Classic, Sweet, or Gothic?

That’s not to suggest that creativity and experimentation are discouraged—on the contrary, the list of Lolita variations is as long as your arm. The three most common substyles are classic (a more mature, subdued Lolita look, with longer skirts, muted tones, and subtle patterns), ama (as cutesy as it gets, with sugary pastel shades and childlike prints abound), and Gothic (incorporating traditional goth fashion; darker colors, heavier makeup, and spooky motifs), but Lolita divides even further to include:

1 Punk-loli – incorporating typical British punk elements like plaid, safety pins, and leather. Inspired by the shōjo manga Nana.

2 Country-loli – lots of gingham and strawberry prints accessorized with straw baskets and hats. Think Insta-worthy cottagecore, then add more petticoats.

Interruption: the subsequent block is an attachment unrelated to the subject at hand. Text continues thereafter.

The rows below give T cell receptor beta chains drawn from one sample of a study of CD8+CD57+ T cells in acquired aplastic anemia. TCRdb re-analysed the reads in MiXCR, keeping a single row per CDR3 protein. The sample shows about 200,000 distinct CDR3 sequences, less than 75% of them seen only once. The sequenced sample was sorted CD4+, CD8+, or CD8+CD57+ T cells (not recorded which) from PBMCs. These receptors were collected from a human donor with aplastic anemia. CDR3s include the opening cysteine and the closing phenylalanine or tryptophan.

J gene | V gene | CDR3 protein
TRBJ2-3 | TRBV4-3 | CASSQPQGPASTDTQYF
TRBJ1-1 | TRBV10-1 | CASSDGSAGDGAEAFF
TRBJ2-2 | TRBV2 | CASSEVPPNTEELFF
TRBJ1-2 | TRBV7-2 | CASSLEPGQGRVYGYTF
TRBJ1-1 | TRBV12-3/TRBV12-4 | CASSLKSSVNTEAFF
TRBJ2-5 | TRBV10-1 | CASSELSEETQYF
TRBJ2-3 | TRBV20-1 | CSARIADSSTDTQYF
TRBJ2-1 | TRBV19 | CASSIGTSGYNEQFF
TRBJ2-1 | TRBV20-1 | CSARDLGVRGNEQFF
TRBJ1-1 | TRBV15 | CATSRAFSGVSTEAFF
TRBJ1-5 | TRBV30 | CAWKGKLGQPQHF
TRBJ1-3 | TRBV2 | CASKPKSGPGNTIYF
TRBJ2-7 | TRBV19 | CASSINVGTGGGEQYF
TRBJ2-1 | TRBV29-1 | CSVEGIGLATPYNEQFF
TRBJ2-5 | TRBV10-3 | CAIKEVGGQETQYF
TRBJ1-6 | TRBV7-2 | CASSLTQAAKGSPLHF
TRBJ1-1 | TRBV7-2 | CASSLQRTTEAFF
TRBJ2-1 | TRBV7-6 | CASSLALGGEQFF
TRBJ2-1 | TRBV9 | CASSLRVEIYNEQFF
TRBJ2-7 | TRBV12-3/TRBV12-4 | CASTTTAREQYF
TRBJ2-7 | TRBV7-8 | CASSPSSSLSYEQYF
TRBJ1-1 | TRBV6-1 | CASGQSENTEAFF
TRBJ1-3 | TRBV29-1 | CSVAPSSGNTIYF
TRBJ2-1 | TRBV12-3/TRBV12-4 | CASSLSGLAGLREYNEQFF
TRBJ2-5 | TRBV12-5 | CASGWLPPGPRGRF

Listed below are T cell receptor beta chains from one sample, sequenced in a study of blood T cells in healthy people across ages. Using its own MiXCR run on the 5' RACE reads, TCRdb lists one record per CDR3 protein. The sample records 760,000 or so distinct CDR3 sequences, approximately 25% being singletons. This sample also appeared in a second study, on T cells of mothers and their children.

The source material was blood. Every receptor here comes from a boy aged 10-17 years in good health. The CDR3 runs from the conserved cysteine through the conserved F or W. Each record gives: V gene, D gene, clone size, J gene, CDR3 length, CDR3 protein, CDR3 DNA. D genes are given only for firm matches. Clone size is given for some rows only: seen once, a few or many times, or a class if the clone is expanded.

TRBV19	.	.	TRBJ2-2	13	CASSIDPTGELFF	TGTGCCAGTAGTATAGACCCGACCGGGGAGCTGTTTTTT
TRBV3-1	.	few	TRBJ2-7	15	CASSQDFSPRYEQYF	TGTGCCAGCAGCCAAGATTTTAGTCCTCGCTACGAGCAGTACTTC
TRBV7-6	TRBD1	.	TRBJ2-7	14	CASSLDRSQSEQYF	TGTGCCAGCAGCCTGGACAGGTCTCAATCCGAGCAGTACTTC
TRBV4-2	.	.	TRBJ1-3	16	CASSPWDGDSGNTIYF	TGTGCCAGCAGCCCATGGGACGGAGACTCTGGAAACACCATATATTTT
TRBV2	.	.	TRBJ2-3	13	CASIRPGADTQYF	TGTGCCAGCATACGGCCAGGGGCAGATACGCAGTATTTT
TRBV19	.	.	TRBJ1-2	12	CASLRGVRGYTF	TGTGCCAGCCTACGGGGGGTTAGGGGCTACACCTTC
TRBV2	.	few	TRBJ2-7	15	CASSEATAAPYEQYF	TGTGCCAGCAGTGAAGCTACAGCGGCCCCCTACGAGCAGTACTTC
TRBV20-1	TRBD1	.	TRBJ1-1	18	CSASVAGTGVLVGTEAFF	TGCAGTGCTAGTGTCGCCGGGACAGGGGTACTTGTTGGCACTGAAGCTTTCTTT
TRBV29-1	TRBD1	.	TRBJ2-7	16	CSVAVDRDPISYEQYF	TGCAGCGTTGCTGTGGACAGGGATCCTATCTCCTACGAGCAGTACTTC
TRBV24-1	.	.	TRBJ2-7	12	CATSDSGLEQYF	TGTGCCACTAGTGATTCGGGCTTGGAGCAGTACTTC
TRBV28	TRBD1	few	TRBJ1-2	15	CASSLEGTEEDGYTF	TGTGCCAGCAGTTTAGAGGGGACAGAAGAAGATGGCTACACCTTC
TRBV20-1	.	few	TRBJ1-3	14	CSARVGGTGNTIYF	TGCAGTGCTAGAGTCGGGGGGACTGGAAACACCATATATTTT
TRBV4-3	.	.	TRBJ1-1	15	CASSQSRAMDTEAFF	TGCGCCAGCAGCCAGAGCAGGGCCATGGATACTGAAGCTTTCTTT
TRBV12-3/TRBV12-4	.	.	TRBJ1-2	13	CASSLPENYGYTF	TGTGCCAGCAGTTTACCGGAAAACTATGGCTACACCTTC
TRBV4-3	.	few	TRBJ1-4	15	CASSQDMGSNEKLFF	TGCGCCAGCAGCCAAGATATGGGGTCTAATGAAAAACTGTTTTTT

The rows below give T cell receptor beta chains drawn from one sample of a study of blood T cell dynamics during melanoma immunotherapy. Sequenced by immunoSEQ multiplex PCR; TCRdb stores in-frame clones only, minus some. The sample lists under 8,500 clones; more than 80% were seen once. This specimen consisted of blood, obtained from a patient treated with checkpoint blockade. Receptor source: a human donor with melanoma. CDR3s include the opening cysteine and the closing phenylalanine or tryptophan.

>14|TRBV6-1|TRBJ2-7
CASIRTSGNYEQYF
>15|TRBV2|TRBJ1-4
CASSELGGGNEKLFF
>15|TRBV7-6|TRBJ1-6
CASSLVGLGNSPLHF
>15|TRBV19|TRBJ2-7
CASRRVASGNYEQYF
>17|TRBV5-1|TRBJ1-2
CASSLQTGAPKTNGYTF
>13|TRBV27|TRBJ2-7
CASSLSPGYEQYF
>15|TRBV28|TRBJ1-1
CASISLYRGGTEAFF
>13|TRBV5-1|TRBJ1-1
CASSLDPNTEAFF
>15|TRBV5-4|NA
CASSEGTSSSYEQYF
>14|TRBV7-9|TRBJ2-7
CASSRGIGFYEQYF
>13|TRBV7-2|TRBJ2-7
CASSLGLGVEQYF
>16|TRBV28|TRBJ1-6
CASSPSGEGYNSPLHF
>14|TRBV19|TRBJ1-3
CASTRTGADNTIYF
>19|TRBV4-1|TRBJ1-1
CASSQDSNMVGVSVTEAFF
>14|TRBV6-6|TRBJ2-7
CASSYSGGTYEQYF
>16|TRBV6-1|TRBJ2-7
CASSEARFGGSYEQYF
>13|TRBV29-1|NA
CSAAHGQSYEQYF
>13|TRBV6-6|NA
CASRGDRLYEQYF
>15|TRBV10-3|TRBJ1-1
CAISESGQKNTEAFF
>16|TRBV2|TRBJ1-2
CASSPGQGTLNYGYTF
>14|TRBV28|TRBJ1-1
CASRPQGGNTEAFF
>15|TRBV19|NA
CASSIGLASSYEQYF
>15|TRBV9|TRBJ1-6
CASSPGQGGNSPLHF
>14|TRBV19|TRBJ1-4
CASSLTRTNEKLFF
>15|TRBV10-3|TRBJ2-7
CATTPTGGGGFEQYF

3 Shiro/kuro-loli – monochromatic Lolita co-ords (outfits) without patterns or prints.

4 Nautical-loli – inspired by all things seafaring. Sailor hats, anchor motifs, or pirate attire are popular.

5 Guro-loli – more common in photoshoots than in public, this substyle juxtaposes the sweetness of Lolita with horror-inspired fake blood and medical supplies.

6 i – incorporates traditional Japanese clothing into Lolita co-ords. You might see kimono adapted for a petticoat, and zori or geta shoes. Related is Qi-loli, Chinese-inspired looks.

Lolita is, typically speaking, associated with cultivating a highly feminine look, but that doesn’t mean that there aren’t options for those inclined to more masculine attire. Kodona, or ōji-loli, takes its inspiration from Victorian boys clothing, featuring short pants or knickerbockers, waistcoats, and newsboy caps or bowler hats.